UK:*UK and possibly other pronunciationsUK and possibly other pronunciations/ˈwɛld/US:USA pronunciation: IPA and respellingUSA pronuncation: IPA/wɛld/ ,USA pronunciation: respelling(weld)

WordReference Random House Learner's Dictionary of American English © 2020
weld1 /wɛld/USA pronunciation   v. 
  1. Building, Metallurgyto unite (metal or plastic pieces) by hammering or squeezing them together, esp. after applying heat: [+ object]welded the steel doors shut.[no object]The engineer is still welding.
  2. to bring into complete union or harmony:[+ object]He welded the recruits into a strong team.

n. [countable]
  1. Building, Metallurgya joint that has been welded.
weld•er, n. [countable]

WordReference Random House Unabridged Dictionary of American English © 2020
weld1  (weld),USA pronunciation  v.t. 
  1. Building, Metallurgyto unite or fuse (as pieces of metal) by hammering, compressing, or the like, esp. after rendering soft or pasty by heat, and sometimes with the addition of fusible material like or unlike the pieces to be united.
  2. to bring into complete union, harmony, agreement, etc.

  1. Building, Metallurgyto undergo welding;
    be capable of being welded:a metal that welds easily.

  1. Building, Metallurgya welded junction or joint.
  2. Building, Metallurgythe act of welding or the state of being welded.
welda•ble, adj. 
weld′a•bili•ty, n. 
welder, weldor, n. 
weldless, adj. 
  • variant of well2 in obsolete sense "to boil, weld'' 1590–1600

weld2  (weld),USA pronunciation  n.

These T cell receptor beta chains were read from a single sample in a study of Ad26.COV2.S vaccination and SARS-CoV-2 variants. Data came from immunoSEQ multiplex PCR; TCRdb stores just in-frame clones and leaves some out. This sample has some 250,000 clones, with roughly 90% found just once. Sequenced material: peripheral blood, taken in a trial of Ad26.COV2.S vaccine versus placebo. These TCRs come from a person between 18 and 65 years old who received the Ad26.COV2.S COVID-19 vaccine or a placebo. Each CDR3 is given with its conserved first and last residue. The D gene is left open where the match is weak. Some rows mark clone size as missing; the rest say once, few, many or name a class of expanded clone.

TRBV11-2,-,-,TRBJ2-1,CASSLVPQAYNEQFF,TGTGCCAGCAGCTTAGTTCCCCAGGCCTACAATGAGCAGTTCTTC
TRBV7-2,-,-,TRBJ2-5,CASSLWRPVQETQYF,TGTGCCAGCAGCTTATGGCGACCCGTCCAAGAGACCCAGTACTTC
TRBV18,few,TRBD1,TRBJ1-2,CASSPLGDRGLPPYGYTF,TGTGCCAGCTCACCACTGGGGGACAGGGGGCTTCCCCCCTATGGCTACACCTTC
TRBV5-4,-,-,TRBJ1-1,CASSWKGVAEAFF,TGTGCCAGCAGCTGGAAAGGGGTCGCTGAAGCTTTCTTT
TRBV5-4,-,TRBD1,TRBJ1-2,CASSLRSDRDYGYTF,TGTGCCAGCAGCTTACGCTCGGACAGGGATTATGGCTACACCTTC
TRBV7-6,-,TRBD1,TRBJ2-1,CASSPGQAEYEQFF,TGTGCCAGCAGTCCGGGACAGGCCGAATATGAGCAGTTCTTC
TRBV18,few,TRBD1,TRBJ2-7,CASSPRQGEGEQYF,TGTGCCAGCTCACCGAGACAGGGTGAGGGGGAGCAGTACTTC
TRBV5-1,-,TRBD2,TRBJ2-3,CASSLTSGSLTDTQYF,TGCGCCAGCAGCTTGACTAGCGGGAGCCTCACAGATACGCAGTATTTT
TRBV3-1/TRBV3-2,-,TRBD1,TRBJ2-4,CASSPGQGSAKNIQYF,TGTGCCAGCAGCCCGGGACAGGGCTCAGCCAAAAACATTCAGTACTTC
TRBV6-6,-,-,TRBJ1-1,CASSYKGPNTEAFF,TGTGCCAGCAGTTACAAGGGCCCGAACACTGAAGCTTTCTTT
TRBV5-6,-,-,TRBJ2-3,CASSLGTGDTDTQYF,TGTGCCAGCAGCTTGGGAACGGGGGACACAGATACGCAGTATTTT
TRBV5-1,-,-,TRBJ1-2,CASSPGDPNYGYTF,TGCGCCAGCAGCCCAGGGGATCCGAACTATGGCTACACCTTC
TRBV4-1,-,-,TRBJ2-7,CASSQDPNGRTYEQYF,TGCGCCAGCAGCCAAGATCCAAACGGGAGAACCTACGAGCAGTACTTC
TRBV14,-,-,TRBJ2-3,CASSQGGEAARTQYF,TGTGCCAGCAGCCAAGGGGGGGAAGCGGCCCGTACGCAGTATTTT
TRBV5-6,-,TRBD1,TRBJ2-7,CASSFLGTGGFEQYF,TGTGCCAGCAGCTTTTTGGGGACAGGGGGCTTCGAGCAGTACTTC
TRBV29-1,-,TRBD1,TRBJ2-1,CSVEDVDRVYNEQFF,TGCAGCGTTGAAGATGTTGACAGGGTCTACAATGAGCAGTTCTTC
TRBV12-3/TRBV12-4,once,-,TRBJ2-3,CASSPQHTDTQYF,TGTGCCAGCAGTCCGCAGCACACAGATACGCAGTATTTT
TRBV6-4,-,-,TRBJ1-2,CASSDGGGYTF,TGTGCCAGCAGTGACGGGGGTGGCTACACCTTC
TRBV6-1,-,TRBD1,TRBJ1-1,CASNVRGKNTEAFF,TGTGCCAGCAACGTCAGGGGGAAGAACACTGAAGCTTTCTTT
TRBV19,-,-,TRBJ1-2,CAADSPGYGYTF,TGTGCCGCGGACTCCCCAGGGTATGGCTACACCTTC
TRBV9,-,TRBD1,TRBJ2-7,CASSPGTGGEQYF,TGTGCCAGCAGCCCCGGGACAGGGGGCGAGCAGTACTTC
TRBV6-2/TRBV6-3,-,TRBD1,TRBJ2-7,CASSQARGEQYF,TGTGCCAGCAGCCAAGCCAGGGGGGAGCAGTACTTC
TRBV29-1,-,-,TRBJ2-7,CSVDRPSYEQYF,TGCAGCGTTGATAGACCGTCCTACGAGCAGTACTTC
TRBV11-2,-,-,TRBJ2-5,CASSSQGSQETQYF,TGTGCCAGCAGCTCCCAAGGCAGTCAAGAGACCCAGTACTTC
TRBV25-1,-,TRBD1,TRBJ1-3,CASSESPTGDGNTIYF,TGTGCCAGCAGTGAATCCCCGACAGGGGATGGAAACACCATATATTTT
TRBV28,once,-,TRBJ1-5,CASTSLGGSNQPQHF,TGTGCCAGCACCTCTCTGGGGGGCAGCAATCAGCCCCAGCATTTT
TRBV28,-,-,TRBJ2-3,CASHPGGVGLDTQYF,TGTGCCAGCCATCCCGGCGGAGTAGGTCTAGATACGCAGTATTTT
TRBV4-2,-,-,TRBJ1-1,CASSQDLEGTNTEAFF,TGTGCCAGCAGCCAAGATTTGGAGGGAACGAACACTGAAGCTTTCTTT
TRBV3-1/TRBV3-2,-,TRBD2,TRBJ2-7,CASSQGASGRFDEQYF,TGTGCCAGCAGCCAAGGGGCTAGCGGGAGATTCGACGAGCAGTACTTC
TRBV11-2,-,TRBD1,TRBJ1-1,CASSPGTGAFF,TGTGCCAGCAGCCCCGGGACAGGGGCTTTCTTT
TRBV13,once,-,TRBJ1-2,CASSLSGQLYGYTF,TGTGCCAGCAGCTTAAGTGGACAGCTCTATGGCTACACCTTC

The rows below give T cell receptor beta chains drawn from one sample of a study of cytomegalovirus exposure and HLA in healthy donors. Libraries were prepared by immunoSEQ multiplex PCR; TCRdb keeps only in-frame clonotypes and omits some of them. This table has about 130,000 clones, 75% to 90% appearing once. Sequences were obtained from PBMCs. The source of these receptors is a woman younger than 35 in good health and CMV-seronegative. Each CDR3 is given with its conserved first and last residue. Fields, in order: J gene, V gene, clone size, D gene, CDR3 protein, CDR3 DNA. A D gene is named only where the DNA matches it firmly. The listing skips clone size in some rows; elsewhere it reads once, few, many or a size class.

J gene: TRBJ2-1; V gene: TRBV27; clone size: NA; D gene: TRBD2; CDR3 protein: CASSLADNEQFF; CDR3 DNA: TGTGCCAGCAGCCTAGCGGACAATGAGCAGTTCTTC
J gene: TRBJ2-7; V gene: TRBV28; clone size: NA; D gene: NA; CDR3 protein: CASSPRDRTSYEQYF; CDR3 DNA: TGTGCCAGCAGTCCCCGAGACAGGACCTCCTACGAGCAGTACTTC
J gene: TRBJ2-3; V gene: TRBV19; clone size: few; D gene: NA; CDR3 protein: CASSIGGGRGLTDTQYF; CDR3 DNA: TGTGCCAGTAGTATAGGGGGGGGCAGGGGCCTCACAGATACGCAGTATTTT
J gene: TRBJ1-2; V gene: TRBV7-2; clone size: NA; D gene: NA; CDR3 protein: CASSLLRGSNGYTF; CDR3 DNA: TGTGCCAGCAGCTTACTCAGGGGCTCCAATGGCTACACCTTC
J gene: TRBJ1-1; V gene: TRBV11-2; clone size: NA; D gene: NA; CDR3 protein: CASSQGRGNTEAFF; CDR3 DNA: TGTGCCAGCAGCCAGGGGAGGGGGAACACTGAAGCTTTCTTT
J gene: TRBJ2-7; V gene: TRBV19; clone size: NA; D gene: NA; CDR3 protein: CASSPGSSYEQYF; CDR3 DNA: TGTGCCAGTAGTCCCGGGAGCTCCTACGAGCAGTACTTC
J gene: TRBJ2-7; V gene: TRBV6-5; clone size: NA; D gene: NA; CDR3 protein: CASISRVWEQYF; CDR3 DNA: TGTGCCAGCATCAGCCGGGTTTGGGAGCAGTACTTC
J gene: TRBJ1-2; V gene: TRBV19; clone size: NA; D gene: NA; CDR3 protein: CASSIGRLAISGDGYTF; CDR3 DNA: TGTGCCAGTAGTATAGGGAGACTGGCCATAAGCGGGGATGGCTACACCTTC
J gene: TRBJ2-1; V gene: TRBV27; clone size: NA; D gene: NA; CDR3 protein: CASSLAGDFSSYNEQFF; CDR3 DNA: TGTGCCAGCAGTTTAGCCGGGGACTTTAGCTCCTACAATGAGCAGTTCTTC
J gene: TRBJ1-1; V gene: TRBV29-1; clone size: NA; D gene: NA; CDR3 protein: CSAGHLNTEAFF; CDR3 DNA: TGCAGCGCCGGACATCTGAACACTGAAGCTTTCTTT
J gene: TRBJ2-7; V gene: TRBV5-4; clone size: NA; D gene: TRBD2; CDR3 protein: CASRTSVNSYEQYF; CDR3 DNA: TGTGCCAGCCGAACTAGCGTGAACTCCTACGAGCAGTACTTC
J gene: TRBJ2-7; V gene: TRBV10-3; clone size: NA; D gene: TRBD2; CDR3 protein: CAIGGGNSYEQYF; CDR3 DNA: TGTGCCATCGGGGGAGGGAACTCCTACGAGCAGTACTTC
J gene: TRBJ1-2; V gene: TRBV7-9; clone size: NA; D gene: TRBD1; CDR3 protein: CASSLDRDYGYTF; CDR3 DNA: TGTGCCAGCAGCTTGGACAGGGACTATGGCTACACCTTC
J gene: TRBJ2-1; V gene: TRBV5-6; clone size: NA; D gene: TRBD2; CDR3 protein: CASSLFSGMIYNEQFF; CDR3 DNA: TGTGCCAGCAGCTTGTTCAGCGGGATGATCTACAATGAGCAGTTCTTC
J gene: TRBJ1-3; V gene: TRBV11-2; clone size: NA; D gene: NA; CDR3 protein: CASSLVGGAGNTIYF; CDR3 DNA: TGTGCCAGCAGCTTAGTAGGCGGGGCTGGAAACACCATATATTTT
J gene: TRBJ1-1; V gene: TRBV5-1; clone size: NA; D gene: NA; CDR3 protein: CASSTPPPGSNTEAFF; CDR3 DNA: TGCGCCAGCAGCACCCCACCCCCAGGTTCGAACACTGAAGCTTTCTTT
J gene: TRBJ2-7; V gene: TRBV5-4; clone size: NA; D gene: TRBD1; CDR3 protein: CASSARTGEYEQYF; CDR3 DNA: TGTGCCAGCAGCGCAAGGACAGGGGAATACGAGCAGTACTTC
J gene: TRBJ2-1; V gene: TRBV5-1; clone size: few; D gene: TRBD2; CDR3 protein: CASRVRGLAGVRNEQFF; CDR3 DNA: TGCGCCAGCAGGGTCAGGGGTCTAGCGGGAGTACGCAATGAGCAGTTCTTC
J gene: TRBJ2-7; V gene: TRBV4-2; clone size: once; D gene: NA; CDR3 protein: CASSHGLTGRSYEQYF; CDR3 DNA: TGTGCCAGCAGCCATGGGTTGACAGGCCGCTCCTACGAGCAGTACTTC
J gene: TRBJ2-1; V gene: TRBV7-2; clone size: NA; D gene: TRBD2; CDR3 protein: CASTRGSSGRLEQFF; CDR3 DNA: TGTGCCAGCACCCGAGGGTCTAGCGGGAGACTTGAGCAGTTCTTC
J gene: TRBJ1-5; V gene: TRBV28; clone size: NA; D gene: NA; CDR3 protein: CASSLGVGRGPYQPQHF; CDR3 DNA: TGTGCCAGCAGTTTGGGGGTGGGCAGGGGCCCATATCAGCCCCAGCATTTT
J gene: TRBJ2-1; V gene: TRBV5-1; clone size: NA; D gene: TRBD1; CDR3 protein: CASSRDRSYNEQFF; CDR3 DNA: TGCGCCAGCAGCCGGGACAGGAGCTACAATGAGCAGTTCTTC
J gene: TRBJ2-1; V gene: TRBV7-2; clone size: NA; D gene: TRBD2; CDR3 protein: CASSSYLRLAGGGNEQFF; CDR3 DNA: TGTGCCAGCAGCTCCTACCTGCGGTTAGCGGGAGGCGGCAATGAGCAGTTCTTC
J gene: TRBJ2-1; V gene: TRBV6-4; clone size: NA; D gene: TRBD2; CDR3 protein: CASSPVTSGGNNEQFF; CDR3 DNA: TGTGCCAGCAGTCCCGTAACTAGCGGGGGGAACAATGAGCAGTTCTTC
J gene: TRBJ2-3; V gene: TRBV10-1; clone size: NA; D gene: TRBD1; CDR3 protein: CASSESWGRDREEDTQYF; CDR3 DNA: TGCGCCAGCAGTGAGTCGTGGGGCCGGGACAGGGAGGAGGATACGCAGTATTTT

1. Plant Biologya mignonette, Reseda luteola, of southern Europe, yielding a yellow dye.
  2. the dye.
Also,  wold, woald, would. Also called  dyer's rocket. 
  • 1325–75; Middle English welde; cognate with Middle Low German walde, Middle Dutch woude

Weld  (weld),USA pronunciation n. 
  • BiographicalTheodore Dwight, 1803–95, U.S. abolitionist leader.

  • Collins Concise English Dictionary © HarperCollins Publishers::
    weld /wɛld/ vb
    1. (transitive) to unite (pieces of metal or plastic) together, as by softening with heat and hammering or by fusion
    2. to bring or admit of being brought into close association or union
    1. a joint formed by welding
    Etymology: 16th Century: variant probably based on past participle of well² in obsolete sense to boil, heat

    ˈweldable adj ˌweldaˈbility n ˈwelder, ˈweldor n
    weld /wɛld/, wold, woald /wəʊld/ n
    1. a yellow dye obtained from the plant dyer's rocket
    Etymology: 14th Century: from Low German; compare Middle Low German walde, waude, Dutch wouw
    Collins Concise English Dictionary © HarperCollins Publishers::
    Weld /wɛld/ n
    1. Sir Frederick Aloysius. 1823–91, New Zealand statesman, born in England: prime minister of New Zealand (1864–65)
    'weld' also found in these entries:
    Collocations: [a steel, an aluminum, a metal] weld, [an interior, a multiple, a solid, a quality] weld, a [clean, sloppy, strong, brittle] weld, more...

    Forum discussions with the word(s) "weld" in the title:

    Look up "weld" at Merriam-Webster
    Look up "weld" at dictionary.com

    In other languages: Spanish | French | Italian | Portuguese | Romanian | German | Dutch | Swedish | Russian | Polish | Czech | Greek | Turkish | Chinese | Japanese | Korean | Arabic


    Report an inappropriate ad.